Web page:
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In early May, three members of the Wootton football program were hospitalized with symptoms of rhabdomyolysis, which is defined by the National Institutes of Health as a breakdown of muscle fibers resulting in the release of muscle fiber contents (myoglobin) into the bloodstream. One freshman student-athlete, who school officials would only identify as Brian, was hospitalized for nearly three weeks.

On Tuesday, the Patriots held a closed-door meeting for parents, players and coaches to discuss the matter in the school’s auditorium. The Gazette and a radio reporter were not allowed to attend the event.

“It was promised to parents and students and we decided to do it in a more intimate situation,” Wootton principal Michael Doran said. “I’m entitled to a [private] meeting with a set agenda and reason.”

According to Doran, the football team conducted a routine off-season condition exercise (triangulated push-ups) on May 4 in which three student-athletes eventually fell ill. Two days later, the trio went to the hospital to be treated for symptoms of rhabdomyolysis. Two of the students were initially cleared, but later returned for treatment and released. Brian remained hospitalized for 19 days and returned to school last week.

According to the National Institutes of Health, myglobin breaks down in the bloodstream into potentially harmful compounds that could cause kidney damage. Risk factors for rhabdomyolysis include, but are not limited to severe physical exertion, heatstroke, heat intolerance, alcoholism and overdose of illegal drugs. Symptoms include abnormal urine color, weakness and muscle aches and stiffness. It is usually treated with high amounts of fluid and diuretics to flush out the myoglobin in the kidneys.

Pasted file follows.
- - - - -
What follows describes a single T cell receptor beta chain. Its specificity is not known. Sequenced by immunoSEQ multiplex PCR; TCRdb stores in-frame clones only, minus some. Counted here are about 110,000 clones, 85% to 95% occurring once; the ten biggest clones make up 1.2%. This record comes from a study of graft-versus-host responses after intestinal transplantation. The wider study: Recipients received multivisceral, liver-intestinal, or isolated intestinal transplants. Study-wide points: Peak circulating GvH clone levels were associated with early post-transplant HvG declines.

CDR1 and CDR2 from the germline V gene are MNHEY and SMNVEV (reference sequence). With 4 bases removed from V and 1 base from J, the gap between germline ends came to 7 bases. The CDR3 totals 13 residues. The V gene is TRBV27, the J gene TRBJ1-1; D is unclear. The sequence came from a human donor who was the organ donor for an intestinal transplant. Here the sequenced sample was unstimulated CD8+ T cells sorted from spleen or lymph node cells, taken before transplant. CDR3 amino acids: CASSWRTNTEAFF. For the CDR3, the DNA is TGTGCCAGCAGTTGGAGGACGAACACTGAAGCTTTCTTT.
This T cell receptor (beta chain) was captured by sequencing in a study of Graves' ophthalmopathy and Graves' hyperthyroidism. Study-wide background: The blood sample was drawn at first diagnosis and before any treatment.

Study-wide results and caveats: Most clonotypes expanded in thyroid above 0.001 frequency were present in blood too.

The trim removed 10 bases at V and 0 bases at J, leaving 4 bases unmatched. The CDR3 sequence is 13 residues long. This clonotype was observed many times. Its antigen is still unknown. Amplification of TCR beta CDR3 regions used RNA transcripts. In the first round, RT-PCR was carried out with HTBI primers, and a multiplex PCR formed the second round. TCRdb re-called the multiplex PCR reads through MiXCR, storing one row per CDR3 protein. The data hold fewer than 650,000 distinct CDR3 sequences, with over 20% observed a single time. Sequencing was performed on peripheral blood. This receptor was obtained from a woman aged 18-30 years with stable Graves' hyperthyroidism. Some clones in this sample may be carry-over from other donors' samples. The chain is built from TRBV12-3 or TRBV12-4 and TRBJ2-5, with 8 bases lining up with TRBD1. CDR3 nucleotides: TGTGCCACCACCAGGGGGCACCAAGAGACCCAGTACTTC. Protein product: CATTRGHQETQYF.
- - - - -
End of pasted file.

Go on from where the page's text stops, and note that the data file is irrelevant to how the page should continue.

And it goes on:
The school halted all off-season workouts immediately to investigate. After conducting interviews, it was found that the school’s protocols were followed with appropriate rest periods in place between repetitions, proper stretching and sufficient hydration, Doran said. No student ever shared a specific concern with the coaching staff after the workout session.

“There’s an education component to it,” Doran said. “Let’s learn from it.”

Booster club president Jim Bradley (Wootton Class of 1977), whose son Jake was a wide receiver in the program until his recent graduation, says parents are satisfied overall with the school’s response.

“My son still works out with them,” Bradley said. “Hydration has always been an emphasis. [The school] did the right thing by all accounts, but its tough because you still have a kid in the hospital.”

Conditioning resumed May 16 with several precautions in place: A specific drill (triangulated push-ups) will not be used again; coaches in all sports will receive specific training on rhabdomyolysis; and information sessions are planned before every sport season to raise awareness with parents and students.

A school website devoted to the “best conditioning practices” may also be in the works. Additionally, more stringent participation lists will be kept and the lines of communication will be reviewed in the event of another related occurrence.

“It’s a lot of good common sense tips to help in such an unusual thing,” Doran said. “To get stronger, faster, fitter and [more] flexible, you have to work hard and push your body to a line where you could be hurting yourself. … Where do you balance that in your program? It’s something every coach struggles with every day.”

kzakour@gazette.net